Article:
Tales from Tanzania #7

tales7-1Everybody over two years old shares the work, here at the Center. Tasks are done very, very carefully. While watching Habi fold clothes, I realize how sloppy I am, … Each fold has to be perfect. Sister Helena is demonstrating and teaching the children perfection, speed, and endurance. Survival is not assured here in the bush, and Sister wants these children to succeed! If someone over two years old falls asleep, they are advised to stand, and jump up and down. The children will help each other to stay awake. Their day starts before dawn, and ends at 10 p.m…

tales7-melba-violetIn our western paradigm this sounds harsh, I know. But these kids are vibrant, happy and full of life. If an infant can’t circumambulate for the 70-minute evening prayer procession …., an older child will volunteer to carry them..

Here, Mleba is strapping Violet onto her back in the traditional style.

tales7-melba-violet2Habi, on the left, is carrying baby Marcelina, and helping Maria (our newest arrival).

Habi had never been to school before this month, is nearly blind, and has a deformity in her left wrist.

Sister Helena has decided that Habi WILL succeed, however.


tales7-habi-babiesHabi is reciting the alphabet and counting from one to hundred, day and night. As I mentioned in my last Tales, Habi was required to complete her school assignment perfectly, before eating supper. And yesterday, Habi was teaching Behleve how to count.

She was quite proud to be doing that.

Now Behleve is on the hot seat. The other children told Sister Helena that he “ran away” twice yesterday, to avoid doing his schoolwork.

tales7-behleveThe group consensus was that he should skip dinner and instead stand in front of the number chart and recite numbers, with Habi’s help. He seemed agreeable to his fate.

Perhaps Behleve is relieved to feel so much group energy and concern about his academic performance.

He will succeed, too and he will be teaching soon!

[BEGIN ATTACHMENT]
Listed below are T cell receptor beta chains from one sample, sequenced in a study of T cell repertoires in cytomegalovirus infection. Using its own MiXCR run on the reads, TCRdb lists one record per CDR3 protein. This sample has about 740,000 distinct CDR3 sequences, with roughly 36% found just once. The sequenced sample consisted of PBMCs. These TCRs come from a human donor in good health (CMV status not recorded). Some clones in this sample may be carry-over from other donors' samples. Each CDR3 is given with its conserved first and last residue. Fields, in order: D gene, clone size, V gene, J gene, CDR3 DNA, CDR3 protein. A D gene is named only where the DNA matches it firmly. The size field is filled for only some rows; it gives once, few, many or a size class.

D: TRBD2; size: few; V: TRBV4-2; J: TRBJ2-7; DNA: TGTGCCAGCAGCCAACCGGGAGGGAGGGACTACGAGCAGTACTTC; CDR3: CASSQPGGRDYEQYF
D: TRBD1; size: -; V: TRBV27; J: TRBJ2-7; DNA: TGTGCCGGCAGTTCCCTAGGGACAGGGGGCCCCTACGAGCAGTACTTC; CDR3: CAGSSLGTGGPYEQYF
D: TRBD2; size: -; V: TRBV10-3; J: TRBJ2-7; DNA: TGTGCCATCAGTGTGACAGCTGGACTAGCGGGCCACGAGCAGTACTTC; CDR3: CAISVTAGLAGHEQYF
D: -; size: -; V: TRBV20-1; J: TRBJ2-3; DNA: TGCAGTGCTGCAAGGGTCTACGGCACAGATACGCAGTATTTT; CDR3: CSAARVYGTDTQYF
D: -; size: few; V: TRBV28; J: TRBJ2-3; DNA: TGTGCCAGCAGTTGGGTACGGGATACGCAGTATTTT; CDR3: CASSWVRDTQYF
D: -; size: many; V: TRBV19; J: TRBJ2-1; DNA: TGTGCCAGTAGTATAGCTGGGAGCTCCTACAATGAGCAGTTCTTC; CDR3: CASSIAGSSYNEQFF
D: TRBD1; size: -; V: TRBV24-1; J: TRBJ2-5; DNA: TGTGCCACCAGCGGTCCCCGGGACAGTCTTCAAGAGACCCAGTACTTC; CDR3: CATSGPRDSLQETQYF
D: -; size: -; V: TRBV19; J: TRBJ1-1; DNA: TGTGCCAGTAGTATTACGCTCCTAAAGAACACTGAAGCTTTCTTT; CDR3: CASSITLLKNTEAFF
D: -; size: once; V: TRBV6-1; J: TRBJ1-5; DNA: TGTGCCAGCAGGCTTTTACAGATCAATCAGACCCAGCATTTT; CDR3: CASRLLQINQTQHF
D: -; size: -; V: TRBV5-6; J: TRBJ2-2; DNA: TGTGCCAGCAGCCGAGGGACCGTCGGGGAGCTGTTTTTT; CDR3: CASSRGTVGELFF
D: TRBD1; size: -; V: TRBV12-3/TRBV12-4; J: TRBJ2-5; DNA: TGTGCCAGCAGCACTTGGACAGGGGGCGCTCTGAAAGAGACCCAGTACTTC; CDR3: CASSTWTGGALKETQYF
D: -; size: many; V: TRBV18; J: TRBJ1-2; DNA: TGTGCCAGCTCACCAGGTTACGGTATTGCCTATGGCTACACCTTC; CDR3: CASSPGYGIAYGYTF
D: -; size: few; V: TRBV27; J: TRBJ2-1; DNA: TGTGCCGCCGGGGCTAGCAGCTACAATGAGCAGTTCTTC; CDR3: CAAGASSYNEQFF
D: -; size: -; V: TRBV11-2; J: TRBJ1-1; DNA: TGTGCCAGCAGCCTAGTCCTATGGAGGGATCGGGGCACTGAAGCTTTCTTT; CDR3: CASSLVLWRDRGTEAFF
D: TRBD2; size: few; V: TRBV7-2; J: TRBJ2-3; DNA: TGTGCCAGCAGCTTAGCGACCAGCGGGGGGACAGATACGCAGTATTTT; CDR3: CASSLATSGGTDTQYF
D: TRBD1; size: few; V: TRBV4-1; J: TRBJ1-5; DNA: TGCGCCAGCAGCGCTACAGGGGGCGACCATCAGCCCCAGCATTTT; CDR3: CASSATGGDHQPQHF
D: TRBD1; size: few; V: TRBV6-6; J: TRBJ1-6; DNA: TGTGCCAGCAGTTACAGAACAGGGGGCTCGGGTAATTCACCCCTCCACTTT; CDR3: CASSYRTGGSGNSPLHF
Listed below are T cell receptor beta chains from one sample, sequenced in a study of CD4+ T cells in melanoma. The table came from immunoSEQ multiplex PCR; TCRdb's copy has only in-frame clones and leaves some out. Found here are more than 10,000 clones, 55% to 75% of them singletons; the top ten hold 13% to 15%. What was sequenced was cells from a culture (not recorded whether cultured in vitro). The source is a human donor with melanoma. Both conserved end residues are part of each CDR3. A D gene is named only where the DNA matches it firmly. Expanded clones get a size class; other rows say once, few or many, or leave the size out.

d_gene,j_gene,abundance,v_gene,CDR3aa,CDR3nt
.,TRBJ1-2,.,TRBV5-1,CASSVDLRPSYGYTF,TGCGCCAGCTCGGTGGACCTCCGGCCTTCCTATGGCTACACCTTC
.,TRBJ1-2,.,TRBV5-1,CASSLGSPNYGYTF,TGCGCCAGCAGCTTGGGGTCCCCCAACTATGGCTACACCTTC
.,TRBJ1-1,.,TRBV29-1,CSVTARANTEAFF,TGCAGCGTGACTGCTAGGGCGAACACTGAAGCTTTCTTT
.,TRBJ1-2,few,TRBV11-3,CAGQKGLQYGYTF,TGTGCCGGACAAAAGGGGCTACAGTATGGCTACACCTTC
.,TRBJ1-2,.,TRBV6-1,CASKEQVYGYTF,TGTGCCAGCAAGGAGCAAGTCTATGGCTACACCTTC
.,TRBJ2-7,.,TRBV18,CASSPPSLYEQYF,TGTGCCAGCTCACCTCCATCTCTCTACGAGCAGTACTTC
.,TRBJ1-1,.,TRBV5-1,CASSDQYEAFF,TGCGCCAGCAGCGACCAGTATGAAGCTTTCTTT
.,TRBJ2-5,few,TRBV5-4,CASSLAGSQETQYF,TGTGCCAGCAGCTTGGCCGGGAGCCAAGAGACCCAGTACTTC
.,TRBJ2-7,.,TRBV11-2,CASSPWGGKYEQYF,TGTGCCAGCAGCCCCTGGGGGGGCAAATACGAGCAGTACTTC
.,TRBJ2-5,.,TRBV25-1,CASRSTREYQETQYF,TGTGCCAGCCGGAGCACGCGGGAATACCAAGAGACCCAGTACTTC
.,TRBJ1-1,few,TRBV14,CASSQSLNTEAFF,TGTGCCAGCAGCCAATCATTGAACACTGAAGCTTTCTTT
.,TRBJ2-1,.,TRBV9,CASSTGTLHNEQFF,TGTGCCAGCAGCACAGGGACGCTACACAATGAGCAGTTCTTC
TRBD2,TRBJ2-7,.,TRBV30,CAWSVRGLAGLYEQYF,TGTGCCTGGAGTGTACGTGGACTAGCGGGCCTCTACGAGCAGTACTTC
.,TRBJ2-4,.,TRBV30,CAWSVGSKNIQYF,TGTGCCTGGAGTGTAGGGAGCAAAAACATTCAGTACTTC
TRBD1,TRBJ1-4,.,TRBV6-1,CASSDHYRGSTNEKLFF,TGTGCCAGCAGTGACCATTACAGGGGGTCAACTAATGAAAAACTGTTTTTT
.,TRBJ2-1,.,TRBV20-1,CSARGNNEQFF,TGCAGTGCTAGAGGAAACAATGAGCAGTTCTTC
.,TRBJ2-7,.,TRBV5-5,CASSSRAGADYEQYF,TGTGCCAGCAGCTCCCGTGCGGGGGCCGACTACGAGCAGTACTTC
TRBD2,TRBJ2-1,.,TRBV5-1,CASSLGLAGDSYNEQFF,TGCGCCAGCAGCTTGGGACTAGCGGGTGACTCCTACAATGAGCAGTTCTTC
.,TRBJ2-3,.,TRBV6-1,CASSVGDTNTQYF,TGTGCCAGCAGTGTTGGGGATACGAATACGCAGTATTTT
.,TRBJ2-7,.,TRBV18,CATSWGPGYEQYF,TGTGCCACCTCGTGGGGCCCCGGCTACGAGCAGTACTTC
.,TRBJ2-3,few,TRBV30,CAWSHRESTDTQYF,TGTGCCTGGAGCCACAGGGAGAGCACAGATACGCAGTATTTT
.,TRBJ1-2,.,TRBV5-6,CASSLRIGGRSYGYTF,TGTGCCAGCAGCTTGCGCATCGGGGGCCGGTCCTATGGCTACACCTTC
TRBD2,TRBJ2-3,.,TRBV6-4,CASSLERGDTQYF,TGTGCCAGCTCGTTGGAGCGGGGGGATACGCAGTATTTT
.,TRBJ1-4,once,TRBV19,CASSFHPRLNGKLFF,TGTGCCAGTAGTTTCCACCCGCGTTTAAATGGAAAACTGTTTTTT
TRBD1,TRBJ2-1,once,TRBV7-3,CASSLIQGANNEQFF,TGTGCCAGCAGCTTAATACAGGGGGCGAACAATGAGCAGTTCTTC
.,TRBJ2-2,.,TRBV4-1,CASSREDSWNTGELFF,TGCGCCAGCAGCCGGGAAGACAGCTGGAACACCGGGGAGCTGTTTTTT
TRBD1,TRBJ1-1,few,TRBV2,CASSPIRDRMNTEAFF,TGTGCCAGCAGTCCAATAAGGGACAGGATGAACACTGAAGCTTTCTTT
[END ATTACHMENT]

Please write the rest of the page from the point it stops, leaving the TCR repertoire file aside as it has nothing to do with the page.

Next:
Sister assured me. At this point, I can only be sure of one thing: I don’t know much.

I dropped into the local primary school yesterday, on my way to the bus stop, at Sister’s request…

tales7-drawing-tenHere, the children are “drawing” the number ten in the air…one of Mrs.
Angel’s techniques that I somehow thought was unique…

Mungu a kubariki

“God bless you”, I said to this teacher, as I was leaving. Let’s bless all the teachers who work so hard, in very difficult conditions.

tales7-teacherI didn’t see Habi using her new magnifier equipment ….either she doesn’t know how, or is too embarrassed to look even more different than the other kids. Sister Helena is not very impressed with specialized tools, and believes that Habi will succeed by sheer grit; I’m beginning to believe her.

tales7-zachariahShe explained to me that Zachariah used to be one of her worst behavioral problems, because of his difficult origins. When he first came to the Center, he would

stomp on his dinner plate, and break it,

Three years later, I see Zachariah spelling long words from memory, and doing difficult math problems. He is leading the group prayers and teaching dances, at four years old. He is nearly always an enthusiastic student, except when I am teaching. I am watching him shift from concrete learning (counting on his fingers and toes) to the more abstract concepts.

Speaking of miracles, I need to show you some photos of dear Agatha, also age four.

tales7-agatha At left, she is on the left, in the black dress, a lovely, happy little girl.

tales7-agatha-3yrsagoSister Helena showed me a photo of Agatha, taken on the day she arrived, three years ago.

Her feet were also suffering third degree burns, from the sun.

Because of the efforts of international organizations (especially Bas Kreukniet, from Holland, in our case), and Sister’s intense devotion, I haven’t seen this kind of nightmare since I’ve been here.